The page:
Fig. 4. Atlantic tropical storm and hurricane counts (five-year averaged from 1880 to 2008). Short-duration storms refer to storms lasting two days or less, while moderate duration storms are those storms lasting more than two days at tropical storm intensity. The moderate-duration storm data have been adjusted for ‘missing storms’ using past records of observing ship track density. Adapted from Landsea et al. 2010.

The official North Atlantic hurricane season begins in June, peaks in early September, and then ends in November (see Variability of Hurricane Activity). Although tropical systems have formed outside this period, a majority of tropical storms form within these months. Due to recent increases in hurricane activity, and especially a recent increase in early-and late-season activity, questions are also being raised about the possible effect of climate change on the length of the hurricane season.

In terms of the Atlantic tropical storm and hurricane count record going back to 1878, a recent study found that existing upward trends in the data series are due almost entirely to an increase in short-lived (<2 day) systems alone (Fig. 4), which the scientists conclude was most likely an artifact of improvements over time in observing capabilities. Examining the moderate-duration (> 2 day) systems, they found no significant increasing trend, and even the small trend they found was completely removed when a further adjustment was made in an attempt to account for the limited number of ships in the open Atlantic during the pre-satellite (pre-1965) part of the record.

Determining the causes of observed long-term hurricane activity changes is a daunting challenge. This issue is complicated by the fact that the existing record of Atlantic hurricane activity, while extending back to the mid-1800’s in the Atlantic (and not nearly as far back in other ocean basins), is of uneven quality. Satellite-based monitoring, which allows for markedly improved basin-wide coverage, only extends back to the 1960’s, when satellites were launched that could monitor hurricanes [link to observation section]. Signatures of hurricanes that made landfall prior to the mid-1800’s are sometimes inferred using geological evidence such as storm overwash deposits in near-coastal lakes.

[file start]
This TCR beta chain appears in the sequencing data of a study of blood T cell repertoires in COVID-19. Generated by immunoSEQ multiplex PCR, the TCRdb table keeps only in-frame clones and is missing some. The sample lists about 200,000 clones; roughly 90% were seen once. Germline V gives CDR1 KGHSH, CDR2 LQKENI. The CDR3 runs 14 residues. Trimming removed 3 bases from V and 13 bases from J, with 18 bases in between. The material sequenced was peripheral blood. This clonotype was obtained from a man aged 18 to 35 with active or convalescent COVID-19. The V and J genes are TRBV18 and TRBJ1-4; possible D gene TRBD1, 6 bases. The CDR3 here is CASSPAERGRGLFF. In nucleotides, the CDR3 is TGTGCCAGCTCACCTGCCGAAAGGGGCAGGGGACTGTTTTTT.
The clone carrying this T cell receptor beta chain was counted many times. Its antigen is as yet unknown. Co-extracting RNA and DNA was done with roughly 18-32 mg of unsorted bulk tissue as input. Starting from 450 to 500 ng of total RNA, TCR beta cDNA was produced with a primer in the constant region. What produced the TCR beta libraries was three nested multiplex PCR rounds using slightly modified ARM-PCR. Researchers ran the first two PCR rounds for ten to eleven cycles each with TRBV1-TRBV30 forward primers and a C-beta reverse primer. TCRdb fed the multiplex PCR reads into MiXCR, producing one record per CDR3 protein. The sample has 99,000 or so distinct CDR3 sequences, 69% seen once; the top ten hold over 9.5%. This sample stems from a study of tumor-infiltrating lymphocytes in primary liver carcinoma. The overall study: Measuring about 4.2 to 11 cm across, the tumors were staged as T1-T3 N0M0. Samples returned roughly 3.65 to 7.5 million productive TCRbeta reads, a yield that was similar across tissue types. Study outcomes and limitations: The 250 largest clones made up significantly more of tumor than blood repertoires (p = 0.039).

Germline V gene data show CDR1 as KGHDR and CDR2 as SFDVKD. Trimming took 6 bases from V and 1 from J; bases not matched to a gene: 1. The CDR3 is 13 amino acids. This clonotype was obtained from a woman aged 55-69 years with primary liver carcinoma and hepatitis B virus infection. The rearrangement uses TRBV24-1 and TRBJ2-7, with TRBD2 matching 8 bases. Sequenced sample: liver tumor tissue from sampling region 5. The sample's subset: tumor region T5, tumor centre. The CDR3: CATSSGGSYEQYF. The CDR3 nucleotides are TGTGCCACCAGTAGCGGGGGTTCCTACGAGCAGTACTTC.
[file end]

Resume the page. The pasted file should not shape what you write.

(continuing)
One record of hurricane activity that has somewhat more reliability is the number of hurricanes striking the United States going back into the 19th Century. This shows quite pronounced year-to-year variations with as many as 7 hurricane strikes in 1886 and 6 in both 2004 and 2005 and as few as none occurring many years, the most recent being 2009. No significant long term up or down trend is apparent in this record.

Continental U.S. hurricane strikes from 1851 to 2009.
Continental U.S. hurricane strikes from 1851 to 2009. The data are less reliable before around 1900. The black line indicates the average of 1.7 U.S hurricane strikes per year. Image credit: NOAA/NHC.

In summary, scientists are still “uncertain whether past changes in tropical cyclone activity (frequency, intensity, rainfall, and so on) exceed the variability expected through natural causes, after accounting for changes over time in observing capabilities” (Knutson et al., 2010).